The Breakdown of Labor’s Social Contract

The Breakdown of Labor’s Social Contract

In 1950 John L. Lewis, head of the United Mine Workers of America (UMWA), and leading operators representing the entire softcoal industry negotiated the first National Bituminous Wage Agreement. It was a triumphant moment for Lewis, culminating an entire career of dogged effort at constructing a collective-bargaining system that would stabilize the cutthroat soft-coal industry. With the formation, after the 1950 agreement, of the Bituminous Coal Operators Association (BCOA), Lewis had the industrial partner he ardently desired. For the next decade, the BCOA-UMWA agreement worked as Lewis had intended. Although production declined by 20 percent, coal prices remained stable. Wages rose from $14.75 a day in 1950 to $24.25 in 1958, and royalty payments of 40 cents per ton financed a generous welfare-and-retirement fund. The high-wage structure stimulated the mechanization Lewis had long championed. Output per miner jumped from 6.77 to 12.83 tons during the decade, so that, despite steeply rising wages, labor costs actually fell by 8 percent. Economists estimated that the union impact on wages—the 30 percent of earnings beyond what the labor market for miners would have commanded—exceeded that of any other basic industry.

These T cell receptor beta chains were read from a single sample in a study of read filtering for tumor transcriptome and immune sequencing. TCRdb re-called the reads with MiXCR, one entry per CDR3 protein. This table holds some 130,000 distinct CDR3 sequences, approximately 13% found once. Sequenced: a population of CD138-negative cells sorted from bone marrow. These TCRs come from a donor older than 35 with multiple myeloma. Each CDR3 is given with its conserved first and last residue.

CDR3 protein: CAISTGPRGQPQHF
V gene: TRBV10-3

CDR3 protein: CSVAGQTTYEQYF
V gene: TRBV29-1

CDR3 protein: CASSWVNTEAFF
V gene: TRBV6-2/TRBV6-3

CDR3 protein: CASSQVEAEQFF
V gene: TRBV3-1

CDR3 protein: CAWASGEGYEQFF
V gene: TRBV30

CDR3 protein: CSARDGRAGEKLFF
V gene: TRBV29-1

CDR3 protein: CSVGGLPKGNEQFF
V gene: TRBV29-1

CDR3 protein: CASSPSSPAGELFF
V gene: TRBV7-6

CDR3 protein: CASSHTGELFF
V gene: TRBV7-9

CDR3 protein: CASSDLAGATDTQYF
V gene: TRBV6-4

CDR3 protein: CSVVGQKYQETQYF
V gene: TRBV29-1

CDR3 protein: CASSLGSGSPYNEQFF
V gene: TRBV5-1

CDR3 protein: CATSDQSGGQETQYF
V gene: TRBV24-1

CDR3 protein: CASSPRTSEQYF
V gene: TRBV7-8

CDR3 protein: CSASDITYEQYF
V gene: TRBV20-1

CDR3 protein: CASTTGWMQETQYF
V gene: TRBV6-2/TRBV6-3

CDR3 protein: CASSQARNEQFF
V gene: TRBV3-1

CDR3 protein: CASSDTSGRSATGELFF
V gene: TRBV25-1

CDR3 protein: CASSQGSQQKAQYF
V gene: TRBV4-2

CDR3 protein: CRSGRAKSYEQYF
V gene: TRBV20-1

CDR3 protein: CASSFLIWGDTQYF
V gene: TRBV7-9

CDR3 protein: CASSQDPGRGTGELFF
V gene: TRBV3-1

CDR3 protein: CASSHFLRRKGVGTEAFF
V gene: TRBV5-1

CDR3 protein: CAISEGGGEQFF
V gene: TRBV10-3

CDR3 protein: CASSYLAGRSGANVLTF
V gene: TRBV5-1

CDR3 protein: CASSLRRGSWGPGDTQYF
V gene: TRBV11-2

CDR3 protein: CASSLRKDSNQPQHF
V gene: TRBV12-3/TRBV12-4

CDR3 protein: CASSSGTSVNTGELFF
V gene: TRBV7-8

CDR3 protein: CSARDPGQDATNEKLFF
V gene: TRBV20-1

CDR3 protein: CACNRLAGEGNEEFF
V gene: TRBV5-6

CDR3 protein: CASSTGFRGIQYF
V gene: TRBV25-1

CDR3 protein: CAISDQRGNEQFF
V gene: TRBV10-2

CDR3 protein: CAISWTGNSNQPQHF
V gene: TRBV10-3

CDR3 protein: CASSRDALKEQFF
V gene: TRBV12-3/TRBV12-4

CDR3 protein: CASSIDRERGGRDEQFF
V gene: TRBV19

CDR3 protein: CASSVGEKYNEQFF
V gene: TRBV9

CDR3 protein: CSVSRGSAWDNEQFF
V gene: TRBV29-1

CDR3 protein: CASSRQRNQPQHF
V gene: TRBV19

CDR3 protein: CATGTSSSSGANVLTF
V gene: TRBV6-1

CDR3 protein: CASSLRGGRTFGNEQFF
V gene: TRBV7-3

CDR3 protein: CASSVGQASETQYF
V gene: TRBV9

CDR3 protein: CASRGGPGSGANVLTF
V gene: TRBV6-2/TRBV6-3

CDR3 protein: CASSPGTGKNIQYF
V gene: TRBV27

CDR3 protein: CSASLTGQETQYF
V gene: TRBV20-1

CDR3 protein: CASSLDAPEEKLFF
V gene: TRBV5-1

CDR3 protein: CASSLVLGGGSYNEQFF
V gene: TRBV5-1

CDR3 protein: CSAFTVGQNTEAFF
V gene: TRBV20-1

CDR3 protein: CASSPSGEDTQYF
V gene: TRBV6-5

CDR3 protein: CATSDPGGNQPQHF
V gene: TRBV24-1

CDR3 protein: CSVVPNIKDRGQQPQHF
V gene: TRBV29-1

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Wurgraft | University of California Press Lima